The Kewpie Museum Is A Quirky Must-See For Mayo Lovers

Kewpie Mayonnaise is among the most popular condiments in Japan, with its red cap and easily recognizable logo. It maintains a permanent spot in most Japanese kitchens and is widely regarded as an especially magical ingredient — one that people love spreading onto toast, using in fried stovetop meals, or drizzling onto anything that needs a dash of creamy umami. Kewpie mayo's unique recipe was developed almost 100 years ago, by Toichiro Nakashima, with the goal to "help improve the physiques and health of Japanese people by making delicious, nutritious mayonnaise so widely available that it becomes a daily necessity" (via Kewpie Shop). He succeeded in his mission, and today the mayo is so popular that it has its own interactive museum in Tokyo.

Mayonnaise is so huge in Japan that there's even a word for mayo lovers — "mayola". If you fall under that title, the Kewpie Mayo Museum, better known as MayoTerrace, is worth adding to your bucket list. Mayolas of all ages are free to visit and learn about Kewpie's long history. Only 15 people are permitted to walk through the museum at once, requiring visitors to book well in advance, but you get to see a variety of insightful exhibits and witness Kewpie Mayo being concocted in the on-site factory. Not sure how to use Kewpie Mayo? The museum tour provides great recipe ideas, too.

You can taste test different Kewpie mayo flavors during the tour

Those who love the tangy yet ultra-rich taste of Japan's favorite mayo will be fascinated to learn the secret of where Kewpie Mayo gets its flavor. After visitors finish marveling at the enormous walk-through mayo bottle in the museum's entryway, there are a number of programs and lectures offered for adults and kids alike. Elementary schoolers can participate in a fun cooking class to learn how the famous condiment is made. Adult visitors can experience the open kitchen factory tour, which has been a popular activity since it was first offered in 1961, long before the museum opened its doors in 2014. You'll walk away from the tour understanding the recipe details and the packaging process, and you'll even see the museum's specialized machine that cracks a whopping 600 eggs per minute.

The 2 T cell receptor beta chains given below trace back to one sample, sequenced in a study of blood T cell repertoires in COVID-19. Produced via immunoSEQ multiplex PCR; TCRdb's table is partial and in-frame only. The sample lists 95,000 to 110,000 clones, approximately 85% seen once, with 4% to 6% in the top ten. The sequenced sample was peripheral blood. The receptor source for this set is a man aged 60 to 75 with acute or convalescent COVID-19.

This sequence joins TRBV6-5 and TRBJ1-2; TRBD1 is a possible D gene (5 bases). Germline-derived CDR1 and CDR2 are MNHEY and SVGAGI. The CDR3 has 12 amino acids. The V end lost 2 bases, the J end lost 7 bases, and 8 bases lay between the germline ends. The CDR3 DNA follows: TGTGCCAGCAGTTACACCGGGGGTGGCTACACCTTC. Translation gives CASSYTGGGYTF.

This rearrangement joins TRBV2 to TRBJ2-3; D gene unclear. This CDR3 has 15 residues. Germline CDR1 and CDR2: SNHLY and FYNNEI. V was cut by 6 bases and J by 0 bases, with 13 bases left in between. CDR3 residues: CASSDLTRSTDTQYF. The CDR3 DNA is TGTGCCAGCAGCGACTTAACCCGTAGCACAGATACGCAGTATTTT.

The best part is getting to sample some creamy Kewpie varieties, like its smoky-flavored mayonnaise, try a tasty potato salad recipe, and check out the souvenir shop where you can buy Kewpie dolls and other Kewpie-related toys and novelties. If you won't be exploring Japan anytime soon, interactive MayoTerrace online museum tours can be reserved for free and are conducted over Zoom. You're sure to get some brilliant mayo-centric ideas for your next meal, and might even be inspired to make a permanent home for Kewpie Mayo in your pantry.